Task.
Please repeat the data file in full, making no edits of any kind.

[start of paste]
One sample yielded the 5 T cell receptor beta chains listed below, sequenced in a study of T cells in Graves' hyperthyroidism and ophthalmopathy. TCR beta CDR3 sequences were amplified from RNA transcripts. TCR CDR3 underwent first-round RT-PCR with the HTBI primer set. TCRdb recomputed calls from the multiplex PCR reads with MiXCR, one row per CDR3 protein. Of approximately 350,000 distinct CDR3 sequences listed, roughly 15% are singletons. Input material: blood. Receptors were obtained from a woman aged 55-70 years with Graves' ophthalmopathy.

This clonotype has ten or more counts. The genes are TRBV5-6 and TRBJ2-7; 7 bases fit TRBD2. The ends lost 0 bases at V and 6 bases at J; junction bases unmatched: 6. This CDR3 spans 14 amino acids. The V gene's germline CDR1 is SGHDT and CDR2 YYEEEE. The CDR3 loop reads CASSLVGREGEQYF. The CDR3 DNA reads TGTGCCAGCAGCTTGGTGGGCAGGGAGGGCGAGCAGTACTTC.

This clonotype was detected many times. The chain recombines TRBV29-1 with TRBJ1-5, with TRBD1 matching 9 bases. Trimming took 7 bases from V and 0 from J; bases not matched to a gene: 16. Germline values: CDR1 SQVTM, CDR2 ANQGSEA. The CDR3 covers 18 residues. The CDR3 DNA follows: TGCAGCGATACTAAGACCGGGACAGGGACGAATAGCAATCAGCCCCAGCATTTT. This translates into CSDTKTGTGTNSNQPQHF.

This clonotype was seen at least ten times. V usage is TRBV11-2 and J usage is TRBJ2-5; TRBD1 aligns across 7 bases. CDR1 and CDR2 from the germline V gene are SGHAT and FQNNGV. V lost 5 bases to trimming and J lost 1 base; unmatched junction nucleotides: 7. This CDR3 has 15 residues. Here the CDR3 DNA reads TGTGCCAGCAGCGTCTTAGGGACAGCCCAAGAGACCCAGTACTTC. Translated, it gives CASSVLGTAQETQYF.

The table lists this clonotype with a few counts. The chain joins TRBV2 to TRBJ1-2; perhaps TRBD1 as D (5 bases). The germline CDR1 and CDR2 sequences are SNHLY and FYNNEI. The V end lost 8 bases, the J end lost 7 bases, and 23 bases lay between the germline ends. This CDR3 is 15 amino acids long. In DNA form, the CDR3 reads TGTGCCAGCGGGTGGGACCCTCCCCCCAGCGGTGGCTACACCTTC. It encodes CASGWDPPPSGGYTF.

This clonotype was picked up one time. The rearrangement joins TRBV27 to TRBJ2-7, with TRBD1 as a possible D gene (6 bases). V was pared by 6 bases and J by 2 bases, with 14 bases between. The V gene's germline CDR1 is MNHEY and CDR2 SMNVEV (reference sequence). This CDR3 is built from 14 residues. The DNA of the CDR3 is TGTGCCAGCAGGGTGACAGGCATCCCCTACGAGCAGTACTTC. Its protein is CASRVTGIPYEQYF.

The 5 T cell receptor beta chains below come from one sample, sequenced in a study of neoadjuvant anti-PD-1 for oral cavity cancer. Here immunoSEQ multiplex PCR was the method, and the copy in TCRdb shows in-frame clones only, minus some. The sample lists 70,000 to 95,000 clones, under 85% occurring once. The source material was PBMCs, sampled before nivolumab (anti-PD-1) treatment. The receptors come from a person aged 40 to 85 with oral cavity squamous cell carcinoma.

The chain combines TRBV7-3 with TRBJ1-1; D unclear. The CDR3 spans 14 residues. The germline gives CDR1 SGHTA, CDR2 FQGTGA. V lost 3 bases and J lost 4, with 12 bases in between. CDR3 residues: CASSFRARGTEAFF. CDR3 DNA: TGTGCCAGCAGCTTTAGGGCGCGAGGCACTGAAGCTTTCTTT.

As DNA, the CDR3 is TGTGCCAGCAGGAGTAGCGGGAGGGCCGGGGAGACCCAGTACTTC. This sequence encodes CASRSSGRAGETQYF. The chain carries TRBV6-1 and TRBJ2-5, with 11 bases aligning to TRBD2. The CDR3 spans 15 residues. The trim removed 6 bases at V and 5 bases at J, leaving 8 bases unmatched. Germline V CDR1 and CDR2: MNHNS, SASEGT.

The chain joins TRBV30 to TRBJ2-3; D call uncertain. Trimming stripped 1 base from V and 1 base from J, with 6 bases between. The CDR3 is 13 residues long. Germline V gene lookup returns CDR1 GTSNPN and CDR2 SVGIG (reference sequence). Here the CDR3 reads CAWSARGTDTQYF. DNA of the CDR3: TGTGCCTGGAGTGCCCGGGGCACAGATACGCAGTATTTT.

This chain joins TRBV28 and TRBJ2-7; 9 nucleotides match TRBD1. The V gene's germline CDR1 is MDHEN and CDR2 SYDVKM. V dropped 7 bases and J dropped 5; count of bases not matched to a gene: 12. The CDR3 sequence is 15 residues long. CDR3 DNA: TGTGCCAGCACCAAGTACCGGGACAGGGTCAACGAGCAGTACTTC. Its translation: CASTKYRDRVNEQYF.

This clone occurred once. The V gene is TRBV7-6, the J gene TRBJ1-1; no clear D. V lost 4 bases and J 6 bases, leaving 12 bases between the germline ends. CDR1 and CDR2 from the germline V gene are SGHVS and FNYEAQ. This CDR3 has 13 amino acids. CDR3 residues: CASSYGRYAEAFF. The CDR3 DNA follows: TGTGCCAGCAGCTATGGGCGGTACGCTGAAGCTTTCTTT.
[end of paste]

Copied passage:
One sample yielded the 5 T cell receptor beta chains listed below, sequenced in a study of T cells in Graves' hyperthyroidism and ophthalmopathy. TCR beta CDR3 sequences were amplified from RNA transcripts. TCR CDR3 underwent first-round RT-PCR with the HTBI primer set. TCRdb recomputed calls from the multiplex PCR reads with MiXCR, one row per CDR3 protein. Of approximately 350,000 distinct CDR3 sequences listed, roughly 15% are singletons. Input material: blood. Receptors were obtained from a woman aged 55-70 years with Graves' ophthalmopathy.

This clonotype has ten or more counts. The genes are TRBV5-6 and TRBJ2-7; 7 bases fit TRBD2. The ends lost 0 bases at V and 6 bases at J; junction bases unmatched: 6. This CDR3 spans 14 amino acids. The V gene's germline CDR1 is SGHDT and CDR2 YYEEEE. The CDR3 loop reads CASSLVGREGEQYF. The CDR3 DNA reads TGTGCCAGCAGCTTGGTGGGCAGGGAGGGCGAGCAGTACTTC.

This clonotype was detected many times. The chain recombines TRBV29-1 with TRBJ1-5, with TRBD1 matching 9 bases. Trimming took 7 bases from V and 0 from J; bases not matched to a gene: 16. Germline values: CDR1 SQVTM, CDR2 ANQGSEA. The CDR3 covers 18 residues. The CDR3 DNA follows: TGCAGCGATACTAAGACCGGGACAGGGACGAATAGCAATCAGCCCCAGCATTTT. This translates into CSDTKTGTGTNSNQPQHF.

This clonotype was seen at least ten times. V usage is TRBV11-2 and J usage is TRBJ2-5; TRBD1 aligns across 7 bases. CDR1 and CDR2 from the germline V gene are SGHAT and FQNNGV. V lost 5 bases to trimming and J lost 1 base; unmatched junction nucleotides: 7. This CDR3 has 15 residues. Here the CDR3 DNA reads TGTGCCAGCAGCGTCTTAGGGACAGCCCAAGAGACCCAGTACTTC. Translated, it gives CASSVLGTAQETQYF.

The table lists this clonotype with a few counts. The chain joins TRBV2 to TRBJ1-2; perhaps TRBD1 as D (5 bases). The germline CDR1 and CDR2 sequences are SNHLY and FYNNEI. The V end lost 8 bases, the J end lost 7 bases, and 23 bases lay between the germline ends. This CDR3 is 15 amino acids long. In DNA form, the CDR3 reads TGTGCCAGCGGGTGGGACCCTCCCCCCAGCGGTGGCTACACCTTC. It encodes CASGWDPPPSGGYTF.

This clonotype was picked up one time. The rearrangement joins TRBV27 to TRBJ2-7, with TRBD1 as a possible D gene (6 bases). V was pared by 6 bases and J by 2 bases, with 14 bases between. The V gene's germline CDR1 is MNHEY and CDR2 SMNVEV (reference sequence). This CDR3 is built from 14 residues. The DNA of the CDR3 is TGTGCCAGCAGGGTGACAGGCATCCCCTACGAGCAGTACTTC. Its protein is CASRVTGIPYEQYF.

The 5 T cell receptor beta chains below come from one sample, sequenced in a study of neoadjuvant anti-PD-1 for oral cavity cancer. Here immunoSEQ multiplex PCR was the method, and the copy in TCRdb shows in-frame clones only, minus some. The sample lists 70,000 to 95,000 clones, under 85% occurring once. The source material was PBMCs, sampled before nivolumab (anti-PD-1) treatment. The receptors come from a person aged 40 to 85 with oral cavity squamous cell carcinoma.

The chain combines TRBV7-3 with TRBJ1-1; D unclear. The CDR3 spans 14 residues. The germline gives CDR1 SGHTA, CDR2 FQGTGA. V lost 3 bases and J lost 4, with 12 bases in between. CDR3 residues: CASSFRARGTEAFF. CDR3 DNA: TGTGCCAGCAGCTTTAGGGCGCGAGGCACTGAAGCTTTCTTT.

As DNA, the CDR3 is TGTGCCAGCAGGAGTAGCGGGAGGGCCGGGGAGACCCAGTACTTC. This sequence encodes CASRSSGRAGETQYF. The chain carries TRBV6-1 and TRBJ2-5, with 11 bases aligning to TRBD2. The CDR3 spans 15 residues. The trim removed 6 bases at V and 5 bases at J, leaving 8 bases unmatched. Germline V CDR1 and CDR2: MNHNS, SASEGT.

The chain joins TRBV30 to TRBJ2-3; D call uncertain. Trimming stripped 1 base from V and 1 base from J, with 6 bases between. The CDR3 is 13 residues long. Germline V gene lookup returns CDR1 GTSNPN and CDR2 SVGIG (reference sequence). Here the CDR3 reads CAWSARGTDTQYF. DNA of the CDR3: TGTGCCTGGAGTGCCCGGGGCACAGATACGCAGTATTTT.

This chain joins TRBV28 and TRBJ2-7; 9 nucleotides match TRBD1. The V gene's germline CDR1 is MDHEN and CDR2 SYDVKM. V dropped 7 bases and J dropped 5; count of bases not matched to a gene: 12. The CDR3 sequence is 15 residues long. CDR3 DNA: TGTGCCAGCACCAAGTACCGGGACAGGGTCAACGAGCAGTACTTC. Its translation: CASTKYRDRVNEQYF.

This clone occurred once. The V gene is TRBV7-6, the J gene TRBJ1-1; no clear D. V lost 4 bases and J 6 bases, leaving 12 bases between the germline ends. CDR1 and CDR2 from the germline V gene are SGHVS and FNYEAQ. This CDR3 has 13 amino acids. CDR3 residues: CASSYGRYAEAFF. The CDR3 DNA follows: TGTGCCAGCAGCTATGGGCGGTACGCTGAAGCTTTCTTT.